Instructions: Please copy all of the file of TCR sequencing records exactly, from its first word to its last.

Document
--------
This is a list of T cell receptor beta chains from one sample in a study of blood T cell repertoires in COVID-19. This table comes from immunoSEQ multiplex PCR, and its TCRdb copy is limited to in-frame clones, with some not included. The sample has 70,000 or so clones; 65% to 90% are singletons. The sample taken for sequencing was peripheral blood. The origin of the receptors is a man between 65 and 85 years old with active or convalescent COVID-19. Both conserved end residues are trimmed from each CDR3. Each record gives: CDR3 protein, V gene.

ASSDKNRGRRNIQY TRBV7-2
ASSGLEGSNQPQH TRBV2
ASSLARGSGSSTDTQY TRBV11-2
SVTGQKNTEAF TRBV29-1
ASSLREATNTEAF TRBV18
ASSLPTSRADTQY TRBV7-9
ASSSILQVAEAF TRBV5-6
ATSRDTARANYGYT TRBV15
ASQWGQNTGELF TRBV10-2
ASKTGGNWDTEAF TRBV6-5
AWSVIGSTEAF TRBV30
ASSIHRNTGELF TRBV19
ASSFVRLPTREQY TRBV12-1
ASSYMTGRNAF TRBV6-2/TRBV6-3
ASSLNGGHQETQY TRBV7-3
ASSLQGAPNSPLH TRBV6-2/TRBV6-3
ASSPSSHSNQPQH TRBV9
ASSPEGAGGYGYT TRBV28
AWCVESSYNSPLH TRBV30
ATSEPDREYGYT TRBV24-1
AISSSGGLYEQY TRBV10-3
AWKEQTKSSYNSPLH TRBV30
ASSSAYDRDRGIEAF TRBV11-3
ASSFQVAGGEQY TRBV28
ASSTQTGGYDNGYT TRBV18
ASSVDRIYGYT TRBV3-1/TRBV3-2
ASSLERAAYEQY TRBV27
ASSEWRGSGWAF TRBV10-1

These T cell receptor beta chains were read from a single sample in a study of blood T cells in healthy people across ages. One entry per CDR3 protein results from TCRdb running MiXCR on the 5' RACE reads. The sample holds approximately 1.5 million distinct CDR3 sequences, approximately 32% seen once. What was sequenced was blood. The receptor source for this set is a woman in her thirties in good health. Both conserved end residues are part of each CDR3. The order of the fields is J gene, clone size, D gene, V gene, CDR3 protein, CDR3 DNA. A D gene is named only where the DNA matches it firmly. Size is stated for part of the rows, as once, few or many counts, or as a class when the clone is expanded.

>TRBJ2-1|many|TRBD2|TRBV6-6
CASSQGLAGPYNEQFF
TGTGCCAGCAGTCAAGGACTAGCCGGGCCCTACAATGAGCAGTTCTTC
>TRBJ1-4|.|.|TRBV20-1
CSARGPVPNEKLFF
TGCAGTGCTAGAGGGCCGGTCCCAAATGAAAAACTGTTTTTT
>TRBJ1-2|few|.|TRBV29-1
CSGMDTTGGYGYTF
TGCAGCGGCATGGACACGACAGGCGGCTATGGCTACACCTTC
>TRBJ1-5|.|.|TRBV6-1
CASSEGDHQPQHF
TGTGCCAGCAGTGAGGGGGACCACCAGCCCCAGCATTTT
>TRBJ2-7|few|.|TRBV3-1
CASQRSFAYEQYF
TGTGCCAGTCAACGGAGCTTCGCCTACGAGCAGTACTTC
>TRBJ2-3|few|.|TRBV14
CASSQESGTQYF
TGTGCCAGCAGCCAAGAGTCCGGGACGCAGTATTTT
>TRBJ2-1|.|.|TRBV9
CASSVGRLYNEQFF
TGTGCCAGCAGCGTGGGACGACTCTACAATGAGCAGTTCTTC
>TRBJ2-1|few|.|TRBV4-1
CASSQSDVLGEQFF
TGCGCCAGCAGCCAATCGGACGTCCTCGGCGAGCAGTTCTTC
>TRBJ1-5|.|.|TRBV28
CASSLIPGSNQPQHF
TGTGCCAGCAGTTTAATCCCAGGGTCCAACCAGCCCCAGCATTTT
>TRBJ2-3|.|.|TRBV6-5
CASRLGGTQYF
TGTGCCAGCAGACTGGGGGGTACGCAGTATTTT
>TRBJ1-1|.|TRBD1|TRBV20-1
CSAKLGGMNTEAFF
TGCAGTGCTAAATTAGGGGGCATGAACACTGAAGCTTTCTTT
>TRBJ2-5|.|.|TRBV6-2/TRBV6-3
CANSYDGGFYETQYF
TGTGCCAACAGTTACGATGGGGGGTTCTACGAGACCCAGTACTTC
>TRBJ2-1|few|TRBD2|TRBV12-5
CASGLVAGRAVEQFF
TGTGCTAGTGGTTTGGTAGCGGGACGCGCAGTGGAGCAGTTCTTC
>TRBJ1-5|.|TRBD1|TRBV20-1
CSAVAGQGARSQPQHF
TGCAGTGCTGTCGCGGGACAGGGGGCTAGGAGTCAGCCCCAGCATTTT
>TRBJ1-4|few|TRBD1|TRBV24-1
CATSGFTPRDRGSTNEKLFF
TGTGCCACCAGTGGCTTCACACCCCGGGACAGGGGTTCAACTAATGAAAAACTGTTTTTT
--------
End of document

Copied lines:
This is a list of T cell receptor beta chains from one sample in a study of blood T cell repertoires in COVID-19. This table comes from immunoSEQ multiplex PCR, and its TCRdb copy is limited to in-frame clones, with some not included. The sample has 70,000 or so clones; 65% to 90% are singletons. The sample taken for sequencing was peripheral blood. The origin of the receptors is a man between 65 and 85 years old with active or convalescent COVID-19. Both conserved end residues are trimmed from each CDR3. Each record gives: CDR3 protein, V gene.

ASSDKNRGRRNIQY TRBV7-2
ASSGLEGSNQPQH TRBV2
ASSLARGSGSSTDTQY TRBV11-2
SVTGQKNTEAF TRBV29-1
ASSLREATNTEAF TRBV18
ASSLPTSRADTQY TRBV7-9
ASSSILQVAEAF TRBV5-6
ATSRDTARANYGYT TRBV15
ASQWGQNTGELF TRBV10-2
ASKTGGNWDTEAF TRBV6-5
AWSVIGSTEAF TRBV30
ASSIHRNTGELF TRBV19
ASSFVRLPTREQY TRBV12-1
ASSYMTGRNAF TRBV6-2/TRBV6-3
ASSLNGGHQETQY TRBV7-3
ASSLQGAPNSPLH TRBV6-2/TRBV6-3
ASSPSSHSNQPQH TRBV9
ASSPEGAGGYGYT TRBV28
AWCVESSYNSPLH TRBV30
ATSEPDREYGYT TRBV24-1
AISSSGGLYEQY TRBV10-3
AWKEQTKSSYNSPLH TRBV30
ASSSAYDRDRGIEAF TRBV11-3
ASSFQVAGGEQY TRBV28
ASSTQTGGYDNGYT TRBV18
ASSVDRIYGYT TRBV3-1/TRBV3-2
ASSLERAAYEQY TRBV27
ASSEWRGSGWAF TRBV10-1

These T cell receptor beta chains were read from a single sample in a study of blood T cells in healthy people across ages. One entry per CDR3 protein results from TCRdb running MiXCR on the 5' RACE reads. The sample holds approximately 1.5 million distinct CDR3 sequences, approximately 32% seen once. What was sequenced was blood. The receptor source for this set is a woman in her thirties in good health. Both conserved end residues are part of each CDR3. The order of the fields is J gene, clone size, D gene, V gene, CDR3 protein, CDR3 DNA. A D gene is named only where the DNA matches it firmly. Size is stated for part of the rows, as once, few or many counts, or as a class when the clone is expanded.

>TRBJ2-1|many|TRBD2|TRBV6-6
CASSQGLAGPYNEQFF
TGTGCCAGCAGTCAAGGACTAGCCGGGCCCTACAATGAGCAGTTCTTC
>TRBJ1-4|.|.|TRBV20-1
CSARGPVPNEKLFF
TGCAGTGCTAGAGGGCCGGTCCCAAATGAAAAACTGTTTTTT
>TRBJ1-2|few|.|TRBV29-1
CSGMDTTGGYGYTF
TGCAGCGGCATGGACACGACAGGCGGCTATGGCTACACCTTC
>TRBJ1-5|.|.|TRBV6-1
CASSEGDHQPQHF
TGTGCCAGCAGTGAGGGGGACCACCAGCCCCAGCATTTT
>TRBJ2-7|few|.|TRBV3-1
CASQRSFAYEQYF
TGTGCCAGTCAACGGAGCTTCGCCTACGAGCAGTACTTC
>TRBJ2-3|few|.|TRBV14
CASSQESGTQYF
TGTGCCAGCAGCCAAGAGTCCGGGACGCAGTATTTT
>TRBJ2-1|.|.|TRBV9
CASSVGRLYNEQFF
TGTGCCAGCAGCGTGGGACGACTCTACAATGAGCAGTTCTTC
>TRBJ2-1|few|.|TRBV4-1
CASSQSDVLGEQFF
TGCGCCAGCAGCCAATCGGACGTCCTCGGCGAGCAGTTCTTC
>TRBJ1-5|.|.|TRBV28
CASSLIPGSNQPQHF
TGTGCCAGCAGTTTAATCCCAGGGTCCAACCAGCCCCAGCATTTT
>TRBJ2-3|.|.|TRBV6-5
CASRLGGTQYF
TGTGCCAGCAGACTGGGGGGTACGCAGTATTTT
>TRBJ1-1|.|TRBD1|TRBV20-1
CSAKLGGMNTEAFF
TGCAGTGCTAAATTAGGGGGCATGAACACTGAAGCTTTCTTT
>TRBJ2-5|.|.|TRBV6-2/TRBV6-3
CANSYDGGFYETQYF
TGTGCCAACAGTTACGATGGGGGGTTCTACGAGACCCAGTACTTC
>TRBJ2-1|few|TRBD2|TRBV12-5
CASGLVAGRAVEQFF
TGTGCTAGTGGTTTGGTAGCGGGACGCGCAGTGGAGCAGTTCTTC
>TRBJ1-5|.|TRBD1|TRBV20-1
CSAVAGQGARSQPQHF
TGCAGTGCTGTCGCGGGACAGGGGGCTAGGAGTCAGCCCCAGCATTTT
>TRBJ1-4|few|TRBD1|TRBV24-1
CATSGFTPRDRGSTNEKLFF
TGTGCCACCAGTGGCTTCACACCCCGGGACAGGGGTTCAACTAATGAAAAACTGTTTTTT